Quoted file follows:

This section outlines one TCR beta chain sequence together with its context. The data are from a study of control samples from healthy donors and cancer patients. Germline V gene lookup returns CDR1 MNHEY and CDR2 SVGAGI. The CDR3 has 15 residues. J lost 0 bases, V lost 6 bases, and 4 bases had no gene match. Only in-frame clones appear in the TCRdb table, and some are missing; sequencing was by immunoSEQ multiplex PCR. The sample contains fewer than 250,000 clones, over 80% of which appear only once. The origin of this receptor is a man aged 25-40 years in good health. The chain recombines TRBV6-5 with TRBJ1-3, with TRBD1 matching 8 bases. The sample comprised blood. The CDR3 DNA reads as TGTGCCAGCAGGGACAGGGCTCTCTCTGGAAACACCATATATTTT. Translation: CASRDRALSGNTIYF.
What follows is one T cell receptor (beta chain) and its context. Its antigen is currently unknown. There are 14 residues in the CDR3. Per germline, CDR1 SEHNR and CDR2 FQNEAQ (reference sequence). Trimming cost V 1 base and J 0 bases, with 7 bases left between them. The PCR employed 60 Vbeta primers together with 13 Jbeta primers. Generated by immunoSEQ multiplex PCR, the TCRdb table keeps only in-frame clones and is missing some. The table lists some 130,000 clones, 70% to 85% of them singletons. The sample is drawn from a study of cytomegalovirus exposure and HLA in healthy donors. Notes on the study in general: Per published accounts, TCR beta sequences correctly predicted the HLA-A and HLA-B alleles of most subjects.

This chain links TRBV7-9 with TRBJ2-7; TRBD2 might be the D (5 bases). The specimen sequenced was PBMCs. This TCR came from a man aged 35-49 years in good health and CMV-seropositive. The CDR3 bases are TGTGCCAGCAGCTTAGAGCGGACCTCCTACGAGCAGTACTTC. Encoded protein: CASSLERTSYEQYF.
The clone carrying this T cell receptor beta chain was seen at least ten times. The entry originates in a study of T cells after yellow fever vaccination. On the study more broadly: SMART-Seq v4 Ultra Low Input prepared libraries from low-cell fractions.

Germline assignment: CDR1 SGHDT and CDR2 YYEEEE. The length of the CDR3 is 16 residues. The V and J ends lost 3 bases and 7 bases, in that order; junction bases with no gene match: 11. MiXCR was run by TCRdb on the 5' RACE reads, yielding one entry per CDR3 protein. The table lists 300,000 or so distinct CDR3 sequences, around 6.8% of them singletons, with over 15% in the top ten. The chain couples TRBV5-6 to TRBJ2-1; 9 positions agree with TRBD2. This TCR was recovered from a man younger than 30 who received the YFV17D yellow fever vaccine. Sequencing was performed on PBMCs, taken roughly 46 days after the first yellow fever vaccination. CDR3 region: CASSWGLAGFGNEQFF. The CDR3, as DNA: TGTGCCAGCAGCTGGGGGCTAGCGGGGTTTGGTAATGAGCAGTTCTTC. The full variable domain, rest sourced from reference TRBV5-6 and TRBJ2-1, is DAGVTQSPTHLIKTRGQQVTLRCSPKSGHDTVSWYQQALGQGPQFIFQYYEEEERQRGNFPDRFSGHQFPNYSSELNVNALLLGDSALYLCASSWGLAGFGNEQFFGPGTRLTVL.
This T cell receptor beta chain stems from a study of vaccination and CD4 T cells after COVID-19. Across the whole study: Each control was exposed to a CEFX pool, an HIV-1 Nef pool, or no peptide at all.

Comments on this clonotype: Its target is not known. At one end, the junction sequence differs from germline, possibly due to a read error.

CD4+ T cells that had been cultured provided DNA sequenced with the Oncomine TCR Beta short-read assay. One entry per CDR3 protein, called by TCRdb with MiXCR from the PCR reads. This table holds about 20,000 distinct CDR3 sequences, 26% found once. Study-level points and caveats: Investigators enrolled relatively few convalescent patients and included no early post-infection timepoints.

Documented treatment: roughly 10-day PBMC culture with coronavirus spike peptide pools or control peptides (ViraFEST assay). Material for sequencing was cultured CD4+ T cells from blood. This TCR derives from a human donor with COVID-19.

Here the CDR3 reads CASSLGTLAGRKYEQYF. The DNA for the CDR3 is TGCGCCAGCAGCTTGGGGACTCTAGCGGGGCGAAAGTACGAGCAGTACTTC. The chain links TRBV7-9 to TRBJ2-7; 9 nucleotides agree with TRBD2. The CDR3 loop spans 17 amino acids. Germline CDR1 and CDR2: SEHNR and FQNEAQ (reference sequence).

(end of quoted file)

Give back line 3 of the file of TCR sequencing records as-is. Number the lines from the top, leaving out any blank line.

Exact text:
This chain links TRBV7-9 with TRBJ2-7; TRBD2 might be the D (5 bases). The specimen sequenced was PBMCs. This TCR came from a man aged 35-49 years in good health and CMV-seropositive. The CDR3 bases are TGTGCCAGCAGCTTAGAGCGGACCTCCTACGAGCAGTACTTC. Encoded protein: CASSLERTSYEQYF.